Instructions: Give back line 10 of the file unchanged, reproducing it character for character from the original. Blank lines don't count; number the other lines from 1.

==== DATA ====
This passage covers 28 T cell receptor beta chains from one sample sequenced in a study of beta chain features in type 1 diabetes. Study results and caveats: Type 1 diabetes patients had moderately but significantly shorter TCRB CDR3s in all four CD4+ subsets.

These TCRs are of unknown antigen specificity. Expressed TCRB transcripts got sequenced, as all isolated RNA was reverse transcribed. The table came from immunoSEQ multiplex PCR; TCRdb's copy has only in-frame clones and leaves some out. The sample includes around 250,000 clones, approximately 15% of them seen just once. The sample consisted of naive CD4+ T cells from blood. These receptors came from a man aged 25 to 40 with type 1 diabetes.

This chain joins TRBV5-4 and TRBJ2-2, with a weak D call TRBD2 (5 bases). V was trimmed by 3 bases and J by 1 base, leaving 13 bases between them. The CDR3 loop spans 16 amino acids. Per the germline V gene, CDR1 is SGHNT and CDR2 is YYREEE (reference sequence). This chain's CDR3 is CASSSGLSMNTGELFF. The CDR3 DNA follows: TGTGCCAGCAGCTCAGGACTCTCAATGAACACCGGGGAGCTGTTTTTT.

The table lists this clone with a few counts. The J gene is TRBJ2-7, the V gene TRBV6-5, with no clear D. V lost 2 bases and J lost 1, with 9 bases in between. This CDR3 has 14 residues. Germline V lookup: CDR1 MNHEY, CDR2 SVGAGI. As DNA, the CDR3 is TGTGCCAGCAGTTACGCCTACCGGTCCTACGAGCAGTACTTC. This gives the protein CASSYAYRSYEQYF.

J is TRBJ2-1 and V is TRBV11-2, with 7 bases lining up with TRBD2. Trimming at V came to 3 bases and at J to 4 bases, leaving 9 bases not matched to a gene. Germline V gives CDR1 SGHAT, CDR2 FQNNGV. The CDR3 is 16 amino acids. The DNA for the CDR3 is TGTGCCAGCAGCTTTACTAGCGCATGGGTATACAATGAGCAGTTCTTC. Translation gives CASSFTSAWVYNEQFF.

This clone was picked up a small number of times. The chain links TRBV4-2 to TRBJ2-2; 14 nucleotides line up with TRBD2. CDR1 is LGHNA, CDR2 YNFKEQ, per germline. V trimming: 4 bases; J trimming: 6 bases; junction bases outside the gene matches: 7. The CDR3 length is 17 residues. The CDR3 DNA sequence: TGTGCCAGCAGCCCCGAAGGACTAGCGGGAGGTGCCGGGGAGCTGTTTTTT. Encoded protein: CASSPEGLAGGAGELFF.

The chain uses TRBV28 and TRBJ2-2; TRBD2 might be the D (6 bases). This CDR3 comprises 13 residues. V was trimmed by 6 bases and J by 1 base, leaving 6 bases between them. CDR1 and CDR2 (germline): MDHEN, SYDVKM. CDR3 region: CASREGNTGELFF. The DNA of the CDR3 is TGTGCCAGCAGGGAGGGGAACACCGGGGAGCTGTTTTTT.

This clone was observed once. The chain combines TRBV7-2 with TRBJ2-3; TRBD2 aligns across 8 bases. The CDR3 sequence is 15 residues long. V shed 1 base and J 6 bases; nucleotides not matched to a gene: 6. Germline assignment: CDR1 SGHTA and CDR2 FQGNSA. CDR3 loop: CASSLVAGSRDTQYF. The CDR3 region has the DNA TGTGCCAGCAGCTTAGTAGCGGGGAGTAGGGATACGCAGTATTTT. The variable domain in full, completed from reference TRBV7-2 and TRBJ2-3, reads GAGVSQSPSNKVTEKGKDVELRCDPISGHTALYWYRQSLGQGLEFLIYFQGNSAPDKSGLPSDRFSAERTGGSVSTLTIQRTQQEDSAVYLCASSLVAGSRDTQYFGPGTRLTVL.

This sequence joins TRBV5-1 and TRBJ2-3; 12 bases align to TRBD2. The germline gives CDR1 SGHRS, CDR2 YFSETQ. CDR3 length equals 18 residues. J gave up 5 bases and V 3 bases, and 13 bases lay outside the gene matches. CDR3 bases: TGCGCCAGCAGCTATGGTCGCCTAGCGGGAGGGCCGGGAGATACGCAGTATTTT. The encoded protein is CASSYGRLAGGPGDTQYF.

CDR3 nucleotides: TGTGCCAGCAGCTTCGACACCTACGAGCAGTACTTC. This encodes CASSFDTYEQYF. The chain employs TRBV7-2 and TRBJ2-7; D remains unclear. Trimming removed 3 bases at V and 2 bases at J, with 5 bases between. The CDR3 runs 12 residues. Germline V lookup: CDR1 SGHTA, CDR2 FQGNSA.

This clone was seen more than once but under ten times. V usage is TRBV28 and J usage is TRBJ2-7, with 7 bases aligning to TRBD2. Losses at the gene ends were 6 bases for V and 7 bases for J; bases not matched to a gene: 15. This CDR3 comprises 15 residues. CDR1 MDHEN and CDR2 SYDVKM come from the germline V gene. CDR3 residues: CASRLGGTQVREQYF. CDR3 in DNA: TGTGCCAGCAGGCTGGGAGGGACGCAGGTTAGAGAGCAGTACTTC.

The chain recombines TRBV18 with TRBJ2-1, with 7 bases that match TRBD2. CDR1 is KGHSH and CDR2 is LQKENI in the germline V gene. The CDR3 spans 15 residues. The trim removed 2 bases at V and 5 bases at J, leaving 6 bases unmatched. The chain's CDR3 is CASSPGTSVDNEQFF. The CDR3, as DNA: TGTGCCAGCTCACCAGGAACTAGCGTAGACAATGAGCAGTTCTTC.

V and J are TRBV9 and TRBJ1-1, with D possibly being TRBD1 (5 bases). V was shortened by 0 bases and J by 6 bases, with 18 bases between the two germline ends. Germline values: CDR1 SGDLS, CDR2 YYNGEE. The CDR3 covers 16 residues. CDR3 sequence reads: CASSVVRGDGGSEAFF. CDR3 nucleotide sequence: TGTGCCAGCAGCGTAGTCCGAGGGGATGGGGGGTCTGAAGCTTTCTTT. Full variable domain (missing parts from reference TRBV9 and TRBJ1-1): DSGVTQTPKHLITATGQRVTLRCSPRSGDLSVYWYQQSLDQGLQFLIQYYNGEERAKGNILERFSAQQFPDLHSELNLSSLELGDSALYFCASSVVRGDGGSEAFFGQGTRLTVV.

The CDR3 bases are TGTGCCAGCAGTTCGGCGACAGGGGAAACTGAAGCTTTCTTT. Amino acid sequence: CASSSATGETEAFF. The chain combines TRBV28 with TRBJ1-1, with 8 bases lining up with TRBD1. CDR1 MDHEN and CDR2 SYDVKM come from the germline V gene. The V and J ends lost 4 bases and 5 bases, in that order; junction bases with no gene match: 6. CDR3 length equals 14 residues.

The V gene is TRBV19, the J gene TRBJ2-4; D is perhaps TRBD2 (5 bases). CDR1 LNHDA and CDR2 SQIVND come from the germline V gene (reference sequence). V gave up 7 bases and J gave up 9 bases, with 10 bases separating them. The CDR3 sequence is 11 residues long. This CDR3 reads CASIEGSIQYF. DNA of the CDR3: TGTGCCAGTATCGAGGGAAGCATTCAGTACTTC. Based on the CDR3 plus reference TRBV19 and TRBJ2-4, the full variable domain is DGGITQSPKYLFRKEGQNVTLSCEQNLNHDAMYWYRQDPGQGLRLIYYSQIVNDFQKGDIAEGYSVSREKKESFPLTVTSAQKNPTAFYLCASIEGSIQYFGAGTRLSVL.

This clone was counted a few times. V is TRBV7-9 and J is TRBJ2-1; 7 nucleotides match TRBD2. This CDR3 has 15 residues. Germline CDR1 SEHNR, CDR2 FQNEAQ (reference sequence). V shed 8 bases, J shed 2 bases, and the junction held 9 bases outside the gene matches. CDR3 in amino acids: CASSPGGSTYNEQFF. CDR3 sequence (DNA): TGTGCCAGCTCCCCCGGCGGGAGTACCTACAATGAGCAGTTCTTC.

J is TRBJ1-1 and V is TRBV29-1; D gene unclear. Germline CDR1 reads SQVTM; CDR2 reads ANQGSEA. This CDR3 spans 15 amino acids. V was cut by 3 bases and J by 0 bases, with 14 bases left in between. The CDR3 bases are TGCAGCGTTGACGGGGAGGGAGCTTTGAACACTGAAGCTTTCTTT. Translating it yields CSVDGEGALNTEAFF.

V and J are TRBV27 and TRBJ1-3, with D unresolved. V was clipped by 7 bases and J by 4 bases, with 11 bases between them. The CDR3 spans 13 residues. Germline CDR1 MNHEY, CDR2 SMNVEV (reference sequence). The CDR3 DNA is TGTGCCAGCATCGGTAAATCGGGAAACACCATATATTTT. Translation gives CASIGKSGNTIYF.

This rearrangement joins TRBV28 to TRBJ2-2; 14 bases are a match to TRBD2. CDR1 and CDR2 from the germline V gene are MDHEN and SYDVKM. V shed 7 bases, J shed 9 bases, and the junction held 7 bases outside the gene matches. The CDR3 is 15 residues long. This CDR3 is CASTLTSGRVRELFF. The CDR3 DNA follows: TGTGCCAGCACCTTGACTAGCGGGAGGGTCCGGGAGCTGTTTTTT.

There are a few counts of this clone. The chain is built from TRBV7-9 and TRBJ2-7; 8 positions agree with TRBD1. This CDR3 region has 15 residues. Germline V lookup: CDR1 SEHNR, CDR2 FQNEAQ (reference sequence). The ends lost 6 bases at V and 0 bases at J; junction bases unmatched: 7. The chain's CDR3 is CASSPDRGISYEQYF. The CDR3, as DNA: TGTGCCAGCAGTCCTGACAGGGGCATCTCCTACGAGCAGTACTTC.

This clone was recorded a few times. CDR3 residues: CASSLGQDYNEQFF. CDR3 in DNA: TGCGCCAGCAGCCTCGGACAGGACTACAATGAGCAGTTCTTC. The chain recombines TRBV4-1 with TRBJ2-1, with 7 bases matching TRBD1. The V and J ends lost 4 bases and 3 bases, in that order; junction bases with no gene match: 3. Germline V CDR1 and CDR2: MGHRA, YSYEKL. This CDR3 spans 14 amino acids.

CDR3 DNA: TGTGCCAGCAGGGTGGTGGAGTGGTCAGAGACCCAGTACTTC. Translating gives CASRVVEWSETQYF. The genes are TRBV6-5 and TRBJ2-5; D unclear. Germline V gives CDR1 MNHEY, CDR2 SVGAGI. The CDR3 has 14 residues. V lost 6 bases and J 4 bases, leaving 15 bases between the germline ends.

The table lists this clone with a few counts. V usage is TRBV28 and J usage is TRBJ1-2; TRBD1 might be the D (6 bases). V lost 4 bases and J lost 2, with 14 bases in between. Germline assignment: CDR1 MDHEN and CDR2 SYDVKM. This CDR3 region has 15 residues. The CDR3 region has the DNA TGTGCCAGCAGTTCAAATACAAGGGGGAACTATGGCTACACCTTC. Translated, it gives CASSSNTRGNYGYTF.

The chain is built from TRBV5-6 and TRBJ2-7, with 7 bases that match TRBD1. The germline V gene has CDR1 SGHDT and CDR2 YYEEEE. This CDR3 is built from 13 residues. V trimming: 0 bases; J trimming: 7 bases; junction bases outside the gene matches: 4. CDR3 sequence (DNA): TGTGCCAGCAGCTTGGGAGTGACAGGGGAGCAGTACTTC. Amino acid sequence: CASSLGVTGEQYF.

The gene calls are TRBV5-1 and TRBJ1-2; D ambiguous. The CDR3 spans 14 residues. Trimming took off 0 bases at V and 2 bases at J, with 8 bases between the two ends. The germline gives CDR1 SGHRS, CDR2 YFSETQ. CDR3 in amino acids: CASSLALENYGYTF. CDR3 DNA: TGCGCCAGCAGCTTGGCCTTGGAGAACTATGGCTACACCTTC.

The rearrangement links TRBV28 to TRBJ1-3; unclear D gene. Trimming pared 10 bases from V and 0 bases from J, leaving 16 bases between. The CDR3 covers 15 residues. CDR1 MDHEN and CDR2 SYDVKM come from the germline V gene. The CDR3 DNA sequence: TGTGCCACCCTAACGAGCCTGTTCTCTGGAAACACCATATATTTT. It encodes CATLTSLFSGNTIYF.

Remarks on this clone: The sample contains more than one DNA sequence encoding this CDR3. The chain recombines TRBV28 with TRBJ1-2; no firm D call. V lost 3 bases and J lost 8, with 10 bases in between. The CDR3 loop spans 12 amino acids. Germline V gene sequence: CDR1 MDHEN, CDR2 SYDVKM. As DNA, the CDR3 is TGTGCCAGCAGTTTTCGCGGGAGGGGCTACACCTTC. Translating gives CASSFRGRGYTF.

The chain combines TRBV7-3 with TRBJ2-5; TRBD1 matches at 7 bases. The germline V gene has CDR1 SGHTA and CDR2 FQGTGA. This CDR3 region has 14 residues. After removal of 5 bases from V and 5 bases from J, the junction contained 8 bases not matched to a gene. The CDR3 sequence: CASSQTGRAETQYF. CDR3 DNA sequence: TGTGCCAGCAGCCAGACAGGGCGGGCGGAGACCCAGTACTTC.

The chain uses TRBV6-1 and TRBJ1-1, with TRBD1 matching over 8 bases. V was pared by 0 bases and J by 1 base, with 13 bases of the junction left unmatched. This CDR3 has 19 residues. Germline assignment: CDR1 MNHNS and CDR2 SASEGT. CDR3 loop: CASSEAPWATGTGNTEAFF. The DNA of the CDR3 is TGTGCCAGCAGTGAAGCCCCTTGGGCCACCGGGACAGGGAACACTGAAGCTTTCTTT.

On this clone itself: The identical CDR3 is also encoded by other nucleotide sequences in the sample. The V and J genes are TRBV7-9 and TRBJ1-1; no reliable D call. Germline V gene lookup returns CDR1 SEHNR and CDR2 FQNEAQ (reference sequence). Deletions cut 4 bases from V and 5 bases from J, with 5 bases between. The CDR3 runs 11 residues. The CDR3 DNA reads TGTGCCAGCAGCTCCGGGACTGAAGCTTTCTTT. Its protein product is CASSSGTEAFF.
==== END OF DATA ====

CDR3 nucleotides: TGTGCCAGCAGCTTCGACACCTACGAGCAGTACTTC. This encodes CASSFDTYEQYF. The chain employs TRBV7-2 and TRBJ2-7; D remains unclear. Trimming removed 3 bases at V and 2 bases at J, with 5 bases between. The CDR3 runs 12 residues. Germline V lookup: CDR1 SGHTA, CDR2 FQGNSA.